Using Context to Supercharge your Communication

Using Context to Supercharge your Communication

Imagine waking up in the morning, having received a blank email from your boss with the subject line, “I need it before the ETA we gave the Client.” Don’t worry. Anyone’s heart would drop. If you’re a human being, your mind will start racing and looking for clues, 

What do you need to give? Who do you need it for? When do you need to provide it? Because your mind is aching for context! You cannot act on the “information” you’ve been given although you might understand that something is being asked. When you communicate with context, you are not only giving the message but how to use that information. 

Contextualizing this Context  

Although Constellation is a Marketing Technology company, automating content creation at the enterprise level to scale content creation for Brands, I have the privilege of being on the Operation team. Our product is the Swiss Army Knife of content creation in heavily regulated sectors, so we are the multi-tool for the multi-tool. 

For me, in Quality Control, the work means finding errors and communicating them to relevant parties; this could be the Creative Team, Customer Success, or our Growth team. The same message could mean vastly different things to each team. 

“Seeing any error on the copy for the car ad.” 

Not very helpful. This is the point where you might be asking yourself, how is this different from being a bad communicator? I would say, it isn’t! 

Context By Medium – Assumed vs. Constructed

In marketing, the context is always based on where you see it. There is an assumed context for communication-based on the medium. 

  • Product Placement 
    • Contextualizes your product around a character or in a specific situation.
    • Films are understood to be fiction. A product can be part of that fiction and add to it. 
  • Social
    • Contextualizing the product (or service) as something that could be of interest. “This could be of interest”
  • Classic Print (and all the previous ones mentioned)
    • Contextualizing your product with everyday life: reminding people of what they forgot at the store or of a vacation destination when they are in the thick of life.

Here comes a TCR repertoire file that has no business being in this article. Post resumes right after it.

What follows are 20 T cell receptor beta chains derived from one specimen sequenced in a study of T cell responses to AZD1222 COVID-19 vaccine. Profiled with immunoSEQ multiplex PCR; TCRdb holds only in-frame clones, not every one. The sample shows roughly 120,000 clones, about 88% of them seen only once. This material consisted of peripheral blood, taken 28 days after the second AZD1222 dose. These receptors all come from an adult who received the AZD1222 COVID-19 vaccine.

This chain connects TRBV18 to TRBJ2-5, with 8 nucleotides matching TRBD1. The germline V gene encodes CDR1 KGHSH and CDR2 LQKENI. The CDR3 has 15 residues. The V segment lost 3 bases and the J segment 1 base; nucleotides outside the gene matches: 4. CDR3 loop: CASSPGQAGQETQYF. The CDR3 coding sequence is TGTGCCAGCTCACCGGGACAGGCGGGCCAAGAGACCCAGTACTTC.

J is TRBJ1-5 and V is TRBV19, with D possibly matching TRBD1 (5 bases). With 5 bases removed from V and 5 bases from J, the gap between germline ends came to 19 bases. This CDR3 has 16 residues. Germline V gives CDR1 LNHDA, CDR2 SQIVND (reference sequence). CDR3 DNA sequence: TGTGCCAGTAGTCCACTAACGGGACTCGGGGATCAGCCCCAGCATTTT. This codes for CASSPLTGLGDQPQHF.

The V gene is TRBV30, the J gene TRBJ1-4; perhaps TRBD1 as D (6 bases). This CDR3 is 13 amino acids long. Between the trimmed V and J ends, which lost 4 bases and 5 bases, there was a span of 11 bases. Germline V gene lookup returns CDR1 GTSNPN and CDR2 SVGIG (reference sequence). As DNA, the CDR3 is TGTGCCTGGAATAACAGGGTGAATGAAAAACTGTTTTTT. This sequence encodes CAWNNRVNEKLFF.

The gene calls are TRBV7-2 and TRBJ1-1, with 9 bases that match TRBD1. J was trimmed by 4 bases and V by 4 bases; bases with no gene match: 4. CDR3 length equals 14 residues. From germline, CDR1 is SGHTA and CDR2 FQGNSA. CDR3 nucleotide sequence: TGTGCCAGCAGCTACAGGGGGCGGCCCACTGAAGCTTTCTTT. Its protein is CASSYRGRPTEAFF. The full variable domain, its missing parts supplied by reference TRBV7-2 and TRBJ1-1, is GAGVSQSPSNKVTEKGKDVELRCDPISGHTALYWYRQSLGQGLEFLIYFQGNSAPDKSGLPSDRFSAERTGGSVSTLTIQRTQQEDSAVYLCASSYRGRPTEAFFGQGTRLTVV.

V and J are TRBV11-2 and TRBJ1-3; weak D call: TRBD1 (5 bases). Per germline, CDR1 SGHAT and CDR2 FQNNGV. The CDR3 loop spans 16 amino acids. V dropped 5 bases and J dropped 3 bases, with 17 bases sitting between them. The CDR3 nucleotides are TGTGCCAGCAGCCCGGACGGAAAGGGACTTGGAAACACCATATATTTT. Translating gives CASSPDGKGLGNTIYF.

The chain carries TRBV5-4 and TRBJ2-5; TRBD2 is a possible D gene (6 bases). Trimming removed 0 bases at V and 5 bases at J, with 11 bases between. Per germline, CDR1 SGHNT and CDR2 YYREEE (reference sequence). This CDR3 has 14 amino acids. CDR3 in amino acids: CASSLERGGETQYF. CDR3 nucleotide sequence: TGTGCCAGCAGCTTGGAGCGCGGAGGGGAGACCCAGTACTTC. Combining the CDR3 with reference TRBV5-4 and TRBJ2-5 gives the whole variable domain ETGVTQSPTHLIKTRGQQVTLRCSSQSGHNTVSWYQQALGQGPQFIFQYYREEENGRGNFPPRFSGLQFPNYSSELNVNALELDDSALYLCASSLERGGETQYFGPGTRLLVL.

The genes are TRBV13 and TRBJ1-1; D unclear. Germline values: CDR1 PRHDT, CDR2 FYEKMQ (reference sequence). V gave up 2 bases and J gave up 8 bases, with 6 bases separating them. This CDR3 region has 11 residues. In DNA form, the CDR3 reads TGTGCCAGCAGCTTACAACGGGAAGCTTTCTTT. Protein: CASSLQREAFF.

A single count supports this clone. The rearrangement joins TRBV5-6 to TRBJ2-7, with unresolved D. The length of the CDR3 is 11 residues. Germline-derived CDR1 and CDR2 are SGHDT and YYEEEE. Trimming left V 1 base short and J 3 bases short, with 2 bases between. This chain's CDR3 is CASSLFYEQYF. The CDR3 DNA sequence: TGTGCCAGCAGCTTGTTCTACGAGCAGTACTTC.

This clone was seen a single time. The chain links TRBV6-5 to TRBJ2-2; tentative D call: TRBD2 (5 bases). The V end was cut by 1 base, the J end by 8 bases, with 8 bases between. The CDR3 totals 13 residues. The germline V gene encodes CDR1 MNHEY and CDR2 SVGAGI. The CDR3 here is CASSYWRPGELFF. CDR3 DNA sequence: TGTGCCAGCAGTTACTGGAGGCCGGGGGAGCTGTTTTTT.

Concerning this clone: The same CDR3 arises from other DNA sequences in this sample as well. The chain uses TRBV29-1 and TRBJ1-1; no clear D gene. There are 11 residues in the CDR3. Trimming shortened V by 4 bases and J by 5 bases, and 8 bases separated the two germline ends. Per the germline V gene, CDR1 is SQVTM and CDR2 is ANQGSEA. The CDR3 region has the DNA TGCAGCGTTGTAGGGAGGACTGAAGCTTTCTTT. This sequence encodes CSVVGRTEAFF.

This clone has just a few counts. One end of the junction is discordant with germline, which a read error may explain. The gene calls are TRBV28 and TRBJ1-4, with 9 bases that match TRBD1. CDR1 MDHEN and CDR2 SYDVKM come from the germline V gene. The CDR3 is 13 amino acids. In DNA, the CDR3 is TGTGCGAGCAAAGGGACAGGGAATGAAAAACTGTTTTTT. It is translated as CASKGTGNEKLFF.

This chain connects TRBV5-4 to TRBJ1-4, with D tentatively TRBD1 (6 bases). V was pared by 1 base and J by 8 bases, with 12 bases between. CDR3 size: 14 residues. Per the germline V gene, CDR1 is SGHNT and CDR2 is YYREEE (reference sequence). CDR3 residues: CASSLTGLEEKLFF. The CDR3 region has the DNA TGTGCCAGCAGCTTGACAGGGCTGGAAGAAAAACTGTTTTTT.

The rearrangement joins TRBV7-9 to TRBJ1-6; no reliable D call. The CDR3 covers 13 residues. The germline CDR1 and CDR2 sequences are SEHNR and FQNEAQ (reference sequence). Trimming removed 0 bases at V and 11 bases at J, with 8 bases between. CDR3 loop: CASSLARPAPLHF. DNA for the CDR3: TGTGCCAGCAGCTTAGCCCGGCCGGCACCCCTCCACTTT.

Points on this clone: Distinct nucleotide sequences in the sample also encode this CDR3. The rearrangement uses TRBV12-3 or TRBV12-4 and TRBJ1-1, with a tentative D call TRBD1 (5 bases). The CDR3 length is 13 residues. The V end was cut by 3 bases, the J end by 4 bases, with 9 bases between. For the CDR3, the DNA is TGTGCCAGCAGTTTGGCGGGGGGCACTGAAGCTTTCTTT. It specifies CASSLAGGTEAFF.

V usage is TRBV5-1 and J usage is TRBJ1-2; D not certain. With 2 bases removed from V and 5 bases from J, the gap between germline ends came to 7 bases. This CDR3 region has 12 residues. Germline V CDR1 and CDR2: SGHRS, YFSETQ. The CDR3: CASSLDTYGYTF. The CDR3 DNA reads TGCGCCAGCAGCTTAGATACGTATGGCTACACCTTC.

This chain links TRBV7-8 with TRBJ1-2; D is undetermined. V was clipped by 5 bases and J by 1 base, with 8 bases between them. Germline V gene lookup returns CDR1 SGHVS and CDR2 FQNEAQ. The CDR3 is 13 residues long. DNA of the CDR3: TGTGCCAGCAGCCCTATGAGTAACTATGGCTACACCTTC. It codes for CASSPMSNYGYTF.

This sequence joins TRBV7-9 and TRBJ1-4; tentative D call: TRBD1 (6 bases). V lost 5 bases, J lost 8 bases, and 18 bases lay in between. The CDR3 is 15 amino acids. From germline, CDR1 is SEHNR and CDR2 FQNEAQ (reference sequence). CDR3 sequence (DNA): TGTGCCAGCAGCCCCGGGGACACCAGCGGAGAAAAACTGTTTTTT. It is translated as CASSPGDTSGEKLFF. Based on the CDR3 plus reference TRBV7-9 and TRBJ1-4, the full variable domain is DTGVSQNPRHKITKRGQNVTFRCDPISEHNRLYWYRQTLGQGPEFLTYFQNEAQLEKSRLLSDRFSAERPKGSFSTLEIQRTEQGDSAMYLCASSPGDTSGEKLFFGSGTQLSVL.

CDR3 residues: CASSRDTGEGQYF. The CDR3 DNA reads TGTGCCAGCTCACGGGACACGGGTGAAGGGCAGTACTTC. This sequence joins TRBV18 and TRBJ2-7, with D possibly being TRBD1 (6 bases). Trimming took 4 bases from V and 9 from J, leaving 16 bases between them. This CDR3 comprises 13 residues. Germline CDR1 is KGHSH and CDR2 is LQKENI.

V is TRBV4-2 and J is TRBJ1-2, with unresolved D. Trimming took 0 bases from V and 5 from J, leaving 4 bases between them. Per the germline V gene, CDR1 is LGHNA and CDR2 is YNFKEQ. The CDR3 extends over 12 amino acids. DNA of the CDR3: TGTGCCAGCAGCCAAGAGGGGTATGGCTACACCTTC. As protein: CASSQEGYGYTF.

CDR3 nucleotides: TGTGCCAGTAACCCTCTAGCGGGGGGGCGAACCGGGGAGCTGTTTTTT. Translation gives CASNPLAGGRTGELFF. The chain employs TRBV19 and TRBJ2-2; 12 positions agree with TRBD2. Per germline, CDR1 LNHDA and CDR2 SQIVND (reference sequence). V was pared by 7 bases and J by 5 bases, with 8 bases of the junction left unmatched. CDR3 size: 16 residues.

Using the same message on these three mediums would likely lead to vastly different results. The billboard or newspaper spread, wouldn’t work in a user’s social fee. A social post in the middle of your film would break the movie and the ad, the message would become wrong.

For context in work, we luckily don’t have to assume anything. In a workplace, the context is constructed and communicated to all. There is an understood goal with an ask, deliverables, and processes in place. The guesswork is taken out and your brain can connect the dots to find the meaning. 

Acronyms are thrown around to shorten and optimize communication. Processes can be grouped or altered without years of planning. A shared context allows for a message to be altered without being lost. 

Context Enables Your Team and Your Audience

By capitalizing on the assumed contexts of a particular medium, or the constructed context of an audience, you empower your message to reach who it needs so they may instantly act on it. The CTA in advertising immediately enables your audience to act on the message communicated, making it clear what their action is doing and why they should click. 

In the context of my work and Constellation, I have the privilege of working with amazing professionals; all I have to do is state the error and the CTA is clear: solve the problem. Context isn’t a plus for your communication. Context decides what a message means for the audience and why they should listen. Don’t forget context or the people you’re speaking to may forget what you’re trying to say. Thanks for reading.